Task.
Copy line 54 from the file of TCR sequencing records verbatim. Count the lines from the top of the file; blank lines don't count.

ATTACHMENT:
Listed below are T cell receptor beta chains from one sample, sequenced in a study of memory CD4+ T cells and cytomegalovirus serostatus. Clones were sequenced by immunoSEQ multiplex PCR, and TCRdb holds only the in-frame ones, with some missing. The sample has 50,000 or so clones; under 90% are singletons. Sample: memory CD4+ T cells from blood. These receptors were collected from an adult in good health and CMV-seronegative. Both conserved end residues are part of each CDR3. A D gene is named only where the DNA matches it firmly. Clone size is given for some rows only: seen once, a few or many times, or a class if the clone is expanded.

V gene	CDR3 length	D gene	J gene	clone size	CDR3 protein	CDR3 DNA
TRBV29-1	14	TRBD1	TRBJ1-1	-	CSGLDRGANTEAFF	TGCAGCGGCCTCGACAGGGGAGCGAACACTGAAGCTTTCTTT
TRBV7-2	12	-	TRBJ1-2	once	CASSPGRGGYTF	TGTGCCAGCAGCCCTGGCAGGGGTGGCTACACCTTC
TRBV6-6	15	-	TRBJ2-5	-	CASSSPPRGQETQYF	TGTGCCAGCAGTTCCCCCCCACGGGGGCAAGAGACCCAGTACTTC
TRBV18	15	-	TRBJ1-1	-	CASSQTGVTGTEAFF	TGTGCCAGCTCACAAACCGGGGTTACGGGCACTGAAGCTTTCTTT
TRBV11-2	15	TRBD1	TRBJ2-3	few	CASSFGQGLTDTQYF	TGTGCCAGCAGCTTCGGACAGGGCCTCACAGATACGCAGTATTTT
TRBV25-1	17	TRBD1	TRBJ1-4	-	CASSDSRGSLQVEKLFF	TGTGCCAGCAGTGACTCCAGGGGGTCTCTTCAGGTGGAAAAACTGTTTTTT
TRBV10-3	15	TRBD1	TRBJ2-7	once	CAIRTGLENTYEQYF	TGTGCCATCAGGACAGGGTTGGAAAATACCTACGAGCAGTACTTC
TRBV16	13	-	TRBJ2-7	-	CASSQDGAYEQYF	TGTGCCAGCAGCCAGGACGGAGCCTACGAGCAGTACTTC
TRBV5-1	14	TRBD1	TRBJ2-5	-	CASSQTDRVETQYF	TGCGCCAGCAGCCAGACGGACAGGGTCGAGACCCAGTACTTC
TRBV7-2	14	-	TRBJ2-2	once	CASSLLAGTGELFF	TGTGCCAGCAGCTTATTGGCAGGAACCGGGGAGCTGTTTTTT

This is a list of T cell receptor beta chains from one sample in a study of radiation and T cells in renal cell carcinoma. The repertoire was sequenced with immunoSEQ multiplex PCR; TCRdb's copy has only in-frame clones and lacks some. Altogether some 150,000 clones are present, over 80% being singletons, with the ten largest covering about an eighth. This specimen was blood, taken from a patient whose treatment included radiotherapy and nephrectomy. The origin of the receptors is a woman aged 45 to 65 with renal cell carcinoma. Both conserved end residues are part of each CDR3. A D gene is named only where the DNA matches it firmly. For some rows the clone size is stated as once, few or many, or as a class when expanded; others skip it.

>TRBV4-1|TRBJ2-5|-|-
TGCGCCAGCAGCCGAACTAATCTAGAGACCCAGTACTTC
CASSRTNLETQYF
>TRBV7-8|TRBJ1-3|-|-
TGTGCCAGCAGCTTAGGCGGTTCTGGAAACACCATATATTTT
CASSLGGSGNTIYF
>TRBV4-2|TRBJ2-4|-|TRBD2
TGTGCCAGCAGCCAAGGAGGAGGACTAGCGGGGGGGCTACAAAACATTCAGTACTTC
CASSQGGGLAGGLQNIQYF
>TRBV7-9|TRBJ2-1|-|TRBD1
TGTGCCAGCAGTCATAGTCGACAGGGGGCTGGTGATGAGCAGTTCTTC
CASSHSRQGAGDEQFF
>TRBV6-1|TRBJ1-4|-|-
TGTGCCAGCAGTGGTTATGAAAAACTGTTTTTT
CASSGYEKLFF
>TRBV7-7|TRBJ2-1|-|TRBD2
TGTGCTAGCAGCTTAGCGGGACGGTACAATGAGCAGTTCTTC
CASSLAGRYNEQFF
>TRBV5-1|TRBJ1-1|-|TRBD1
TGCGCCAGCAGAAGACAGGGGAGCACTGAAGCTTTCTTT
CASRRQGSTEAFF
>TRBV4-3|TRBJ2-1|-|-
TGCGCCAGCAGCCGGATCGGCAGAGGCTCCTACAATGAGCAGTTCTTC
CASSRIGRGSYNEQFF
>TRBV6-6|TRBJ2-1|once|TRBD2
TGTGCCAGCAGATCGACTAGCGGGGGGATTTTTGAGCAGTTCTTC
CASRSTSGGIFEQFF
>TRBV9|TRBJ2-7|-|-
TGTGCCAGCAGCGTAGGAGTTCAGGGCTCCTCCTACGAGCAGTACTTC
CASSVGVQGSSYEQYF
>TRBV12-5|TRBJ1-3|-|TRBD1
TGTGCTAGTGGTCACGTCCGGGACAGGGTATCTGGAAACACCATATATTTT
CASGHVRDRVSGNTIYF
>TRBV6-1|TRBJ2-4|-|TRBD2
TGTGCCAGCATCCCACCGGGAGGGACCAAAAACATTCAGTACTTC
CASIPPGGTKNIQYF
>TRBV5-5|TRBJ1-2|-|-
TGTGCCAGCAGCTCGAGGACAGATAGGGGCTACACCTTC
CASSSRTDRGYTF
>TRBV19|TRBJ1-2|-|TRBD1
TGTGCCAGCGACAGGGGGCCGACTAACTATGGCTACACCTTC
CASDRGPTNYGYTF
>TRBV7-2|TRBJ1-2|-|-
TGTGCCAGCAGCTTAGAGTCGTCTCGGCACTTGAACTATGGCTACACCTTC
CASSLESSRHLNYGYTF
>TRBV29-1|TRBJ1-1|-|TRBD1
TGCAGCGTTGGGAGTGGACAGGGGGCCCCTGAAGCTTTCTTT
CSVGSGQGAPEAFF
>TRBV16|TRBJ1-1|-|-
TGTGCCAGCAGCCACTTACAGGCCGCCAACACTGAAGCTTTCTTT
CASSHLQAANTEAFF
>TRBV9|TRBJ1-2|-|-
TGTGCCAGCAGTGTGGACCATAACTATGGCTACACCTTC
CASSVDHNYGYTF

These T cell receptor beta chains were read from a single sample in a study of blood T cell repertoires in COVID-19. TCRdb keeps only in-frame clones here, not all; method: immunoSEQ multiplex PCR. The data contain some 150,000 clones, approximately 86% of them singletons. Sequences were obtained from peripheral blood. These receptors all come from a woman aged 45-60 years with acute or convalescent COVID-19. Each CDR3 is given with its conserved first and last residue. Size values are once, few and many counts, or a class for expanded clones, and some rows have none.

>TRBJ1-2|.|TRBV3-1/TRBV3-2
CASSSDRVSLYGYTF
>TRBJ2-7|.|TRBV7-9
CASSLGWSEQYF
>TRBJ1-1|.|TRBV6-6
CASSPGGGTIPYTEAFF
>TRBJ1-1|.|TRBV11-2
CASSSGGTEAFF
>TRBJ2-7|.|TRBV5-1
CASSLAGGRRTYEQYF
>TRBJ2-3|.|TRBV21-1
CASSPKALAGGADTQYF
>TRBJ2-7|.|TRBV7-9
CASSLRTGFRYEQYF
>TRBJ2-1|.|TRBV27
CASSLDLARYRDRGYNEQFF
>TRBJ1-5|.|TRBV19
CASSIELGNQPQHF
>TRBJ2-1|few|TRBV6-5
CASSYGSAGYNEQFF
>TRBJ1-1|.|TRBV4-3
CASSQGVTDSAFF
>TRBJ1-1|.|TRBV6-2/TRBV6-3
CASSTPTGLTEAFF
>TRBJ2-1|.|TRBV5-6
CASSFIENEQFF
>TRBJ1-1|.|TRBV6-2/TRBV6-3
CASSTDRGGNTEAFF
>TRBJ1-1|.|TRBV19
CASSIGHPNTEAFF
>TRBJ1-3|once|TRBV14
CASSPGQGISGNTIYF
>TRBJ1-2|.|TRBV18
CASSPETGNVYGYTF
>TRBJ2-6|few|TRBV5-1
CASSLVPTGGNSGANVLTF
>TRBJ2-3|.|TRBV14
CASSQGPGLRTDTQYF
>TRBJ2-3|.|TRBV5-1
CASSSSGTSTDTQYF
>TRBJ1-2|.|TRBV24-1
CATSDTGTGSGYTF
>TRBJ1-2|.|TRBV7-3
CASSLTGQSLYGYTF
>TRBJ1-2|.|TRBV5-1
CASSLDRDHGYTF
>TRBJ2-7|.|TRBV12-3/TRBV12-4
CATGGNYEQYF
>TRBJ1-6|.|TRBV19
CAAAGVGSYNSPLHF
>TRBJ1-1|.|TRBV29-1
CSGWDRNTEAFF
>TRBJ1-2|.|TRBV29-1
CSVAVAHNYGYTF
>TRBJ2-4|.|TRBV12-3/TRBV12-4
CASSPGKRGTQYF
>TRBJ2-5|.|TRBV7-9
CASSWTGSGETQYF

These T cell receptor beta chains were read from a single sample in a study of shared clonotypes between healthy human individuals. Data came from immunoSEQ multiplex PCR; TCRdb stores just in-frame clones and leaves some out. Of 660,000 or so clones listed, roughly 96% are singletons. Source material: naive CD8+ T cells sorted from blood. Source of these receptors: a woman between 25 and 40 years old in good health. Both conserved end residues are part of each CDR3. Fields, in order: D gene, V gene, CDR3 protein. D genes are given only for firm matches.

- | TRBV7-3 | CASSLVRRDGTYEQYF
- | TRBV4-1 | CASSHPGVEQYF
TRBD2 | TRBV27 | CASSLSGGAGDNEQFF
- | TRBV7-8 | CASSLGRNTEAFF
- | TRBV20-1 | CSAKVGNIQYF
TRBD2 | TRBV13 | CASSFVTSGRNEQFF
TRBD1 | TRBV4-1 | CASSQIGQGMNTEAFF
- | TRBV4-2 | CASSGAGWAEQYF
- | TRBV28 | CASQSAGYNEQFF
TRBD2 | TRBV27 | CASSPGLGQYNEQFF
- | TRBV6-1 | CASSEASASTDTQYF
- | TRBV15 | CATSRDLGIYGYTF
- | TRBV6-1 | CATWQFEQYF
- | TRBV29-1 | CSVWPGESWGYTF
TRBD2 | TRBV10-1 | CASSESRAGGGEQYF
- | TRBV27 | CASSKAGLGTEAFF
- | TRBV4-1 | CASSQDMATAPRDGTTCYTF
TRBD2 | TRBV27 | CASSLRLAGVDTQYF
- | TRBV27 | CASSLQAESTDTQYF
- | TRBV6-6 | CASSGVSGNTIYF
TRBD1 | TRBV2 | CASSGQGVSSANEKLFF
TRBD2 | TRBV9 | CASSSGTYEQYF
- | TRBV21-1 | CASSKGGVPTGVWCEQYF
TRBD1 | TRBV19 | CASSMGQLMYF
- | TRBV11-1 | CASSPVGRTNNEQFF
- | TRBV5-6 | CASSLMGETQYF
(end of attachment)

TGTGCCAGCGACAGGGGGCCGACTAACTATGGCTACACCTTC